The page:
The Tale of Two Schools: Investigating the Understanding of Mental Health by Students, Parents and Teachers in Rural and City Bangladesh. The main aim of the study was to investigate the understanding and attitudes of mental health held by students, parents and teachers using strength and difficulty questionnaire scores and qualitative responses. Attitudes towards mental health and well-being are important as they can increase stigmatization and prevent young people seeking help and support.
Mental health stigmatization can prevent seeking help and worsen youth mental health. The National Institute for Health and Care Excellence guidelines, have provided evidence that awareness programmes can facilitate support for youth with mental health issues. Students and parents undertook a semi-structured interview, designed to explore their understanding of mental health and to assess the needs of individual student’s. Questions explored access to education, educational histories, aspirations, responsibilities that impact attendance, stressful events, family dynamics and any known learning difficulties.
Therefore, to support the primary prevention of mental health, we need to understand mental health and well-being in the environment and context in which they exist. If mental health is higher amongst students within the rural community, then its key narrative is appears to be poverty. Although we cannot eliminate poverty, we can encourage the development of the relationship between student and teacher, and school and parent; we can provide an understanding of what mental health is and how to support someone who is struggling with their mental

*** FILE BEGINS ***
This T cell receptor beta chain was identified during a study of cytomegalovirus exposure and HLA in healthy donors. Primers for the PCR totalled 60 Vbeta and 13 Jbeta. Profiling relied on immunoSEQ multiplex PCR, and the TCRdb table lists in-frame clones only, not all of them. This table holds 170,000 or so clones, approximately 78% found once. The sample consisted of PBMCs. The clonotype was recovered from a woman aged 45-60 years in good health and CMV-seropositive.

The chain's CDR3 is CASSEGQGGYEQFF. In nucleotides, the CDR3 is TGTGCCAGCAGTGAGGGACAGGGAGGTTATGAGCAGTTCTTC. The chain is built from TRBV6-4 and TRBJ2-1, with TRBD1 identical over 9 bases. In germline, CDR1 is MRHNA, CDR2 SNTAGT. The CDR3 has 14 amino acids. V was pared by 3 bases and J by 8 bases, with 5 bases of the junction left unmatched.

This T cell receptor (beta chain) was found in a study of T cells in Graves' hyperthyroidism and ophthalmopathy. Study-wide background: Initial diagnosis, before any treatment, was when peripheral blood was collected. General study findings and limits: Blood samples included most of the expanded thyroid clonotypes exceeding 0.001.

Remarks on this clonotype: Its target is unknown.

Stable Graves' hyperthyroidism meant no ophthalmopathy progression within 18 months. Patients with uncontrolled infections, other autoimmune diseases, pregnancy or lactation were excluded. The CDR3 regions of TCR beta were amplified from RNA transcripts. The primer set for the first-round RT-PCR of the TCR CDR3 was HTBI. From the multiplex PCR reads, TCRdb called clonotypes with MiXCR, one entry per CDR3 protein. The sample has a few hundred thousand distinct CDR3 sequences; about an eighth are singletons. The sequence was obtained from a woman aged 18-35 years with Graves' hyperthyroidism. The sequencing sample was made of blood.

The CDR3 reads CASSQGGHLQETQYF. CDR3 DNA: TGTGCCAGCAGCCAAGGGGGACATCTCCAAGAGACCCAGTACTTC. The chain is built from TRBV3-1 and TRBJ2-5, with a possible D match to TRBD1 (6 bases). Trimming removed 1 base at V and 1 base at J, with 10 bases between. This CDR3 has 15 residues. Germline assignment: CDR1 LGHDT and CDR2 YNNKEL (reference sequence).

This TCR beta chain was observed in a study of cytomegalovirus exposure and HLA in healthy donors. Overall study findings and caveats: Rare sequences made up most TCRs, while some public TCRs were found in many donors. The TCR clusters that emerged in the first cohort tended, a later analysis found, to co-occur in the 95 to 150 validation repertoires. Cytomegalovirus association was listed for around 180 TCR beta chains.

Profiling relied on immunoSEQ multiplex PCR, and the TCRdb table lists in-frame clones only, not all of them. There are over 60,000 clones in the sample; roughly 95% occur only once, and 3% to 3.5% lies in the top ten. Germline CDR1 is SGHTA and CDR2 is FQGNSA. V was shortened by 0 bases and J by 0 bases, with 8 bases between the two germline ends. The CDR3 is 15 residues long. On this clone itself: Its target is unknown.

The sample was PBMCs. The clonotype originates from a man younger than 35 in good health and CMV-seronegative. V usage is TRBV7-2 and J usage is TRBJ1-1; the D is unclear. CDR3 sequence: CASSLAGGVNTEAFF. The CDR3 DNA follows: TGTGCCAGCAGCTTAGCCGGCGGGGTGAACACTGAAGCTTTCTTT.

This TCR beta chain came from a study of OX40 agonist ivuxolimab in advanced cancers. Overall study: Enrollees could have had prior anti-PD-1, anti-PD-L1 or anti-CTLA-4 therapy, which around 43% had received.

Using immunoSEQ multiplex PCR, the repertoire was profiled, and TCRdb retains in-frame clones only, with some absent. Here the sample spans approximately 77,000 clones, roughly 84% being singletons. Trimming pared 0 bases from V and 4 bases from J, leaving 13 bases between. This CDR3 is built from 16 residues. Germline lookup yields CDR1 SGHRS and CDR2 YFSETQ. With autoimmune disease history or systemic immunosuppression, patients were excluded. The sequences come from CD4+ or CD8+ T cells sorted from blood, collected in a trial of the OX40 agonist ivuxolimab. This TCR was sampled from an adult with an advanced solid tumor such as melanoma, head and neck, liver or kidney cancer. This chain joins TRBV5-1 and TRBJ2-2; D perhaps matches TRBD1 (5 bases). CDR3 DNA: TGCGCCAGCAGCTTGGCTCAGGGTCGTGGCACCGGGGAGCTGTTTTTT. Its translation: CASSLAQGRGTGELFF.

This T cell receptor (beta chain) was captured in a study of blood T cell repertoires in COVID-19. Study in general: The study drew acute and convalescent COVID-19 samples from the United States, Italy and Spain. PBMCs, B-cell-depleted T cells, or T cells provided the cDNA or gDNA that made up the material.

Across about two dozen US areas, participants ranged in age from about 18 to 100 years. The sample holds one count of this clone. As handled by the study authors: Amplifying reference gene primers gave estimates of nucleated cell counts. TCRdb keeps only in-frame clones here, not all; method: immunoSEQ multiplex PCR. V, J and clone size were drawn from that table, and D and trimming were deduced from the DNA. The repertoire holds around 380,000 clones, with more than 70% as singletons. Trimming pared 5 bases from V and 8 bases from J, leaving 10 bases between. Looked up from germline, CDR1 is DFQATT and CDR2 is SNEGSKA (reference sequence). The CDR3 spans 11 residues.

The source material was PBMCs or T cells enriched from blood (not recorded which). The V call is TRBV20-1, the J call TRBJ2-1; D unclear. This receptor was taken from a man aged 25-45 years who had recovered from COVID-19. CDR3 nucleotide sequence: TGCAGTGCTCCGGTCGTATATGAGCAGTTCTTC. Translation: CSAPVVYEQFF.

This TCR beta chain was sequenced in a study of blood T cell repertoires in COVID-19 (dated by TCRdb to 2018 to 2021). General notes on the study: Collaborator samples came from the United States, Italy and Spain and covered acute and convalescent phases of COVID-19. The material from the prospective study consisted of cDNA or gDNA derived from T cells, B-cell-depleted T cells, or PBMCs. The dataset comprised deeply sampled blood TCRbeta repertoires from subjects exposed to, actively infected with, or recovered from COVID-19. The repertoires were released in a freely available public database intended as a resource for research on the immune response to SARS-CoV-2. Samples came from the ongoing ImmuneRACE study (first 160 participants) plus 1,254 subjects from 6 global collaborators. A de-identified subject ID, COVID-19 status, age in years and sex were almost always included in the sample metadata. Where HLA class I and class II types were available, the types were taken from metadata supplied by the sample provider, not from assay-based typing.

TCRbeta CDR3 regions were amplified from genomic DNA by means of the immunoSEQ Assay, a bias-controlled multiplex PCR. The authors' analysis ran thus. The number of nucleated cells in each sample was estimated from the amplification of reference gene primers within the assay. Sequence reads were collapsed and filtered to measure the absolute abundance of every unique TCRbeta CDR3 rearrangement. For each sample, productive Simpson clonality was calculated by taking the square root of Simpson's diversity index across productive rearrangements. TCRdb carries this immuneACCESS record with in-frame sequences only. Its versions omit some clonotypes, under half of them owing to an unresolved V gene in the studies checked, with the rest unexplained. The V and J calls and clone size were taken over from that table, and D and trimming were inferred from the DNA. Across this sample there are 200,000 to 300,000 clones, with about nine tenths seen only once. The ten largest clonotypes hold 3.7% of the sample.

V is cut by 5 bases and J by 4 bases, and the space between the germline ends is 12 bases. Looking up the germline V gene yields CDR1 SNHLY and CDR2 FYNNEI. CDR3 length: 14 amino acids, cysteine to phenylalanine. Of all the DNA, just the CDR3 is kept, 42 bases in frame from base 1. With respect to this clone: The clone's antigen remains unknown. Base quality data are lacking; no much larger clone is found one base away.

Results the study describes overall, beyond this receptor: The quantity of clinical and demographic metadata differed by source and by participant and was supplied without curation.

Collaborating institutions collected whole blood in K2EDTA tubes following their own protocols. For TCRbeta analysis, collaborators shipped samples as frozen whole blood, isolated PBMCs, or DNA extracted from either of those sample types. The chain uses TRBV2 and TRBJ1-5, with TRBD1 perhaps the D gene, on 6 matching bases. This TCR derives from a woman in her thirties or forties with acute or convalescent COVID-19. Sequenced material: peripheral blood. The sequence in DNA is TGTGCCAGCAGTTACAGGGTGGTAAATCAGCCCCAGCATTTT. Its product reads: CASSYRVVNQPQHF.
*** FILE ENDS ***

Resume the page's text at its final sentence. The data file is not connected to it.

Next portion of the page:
health and well-being within their existing communities.
This study found high mental health needs in both a rural and a city school located in Bangladesh. Despite both schools showing a high prevalence of mental health needs, the results showed that overall mental health needs in the rural location was significantly higher than in the city location.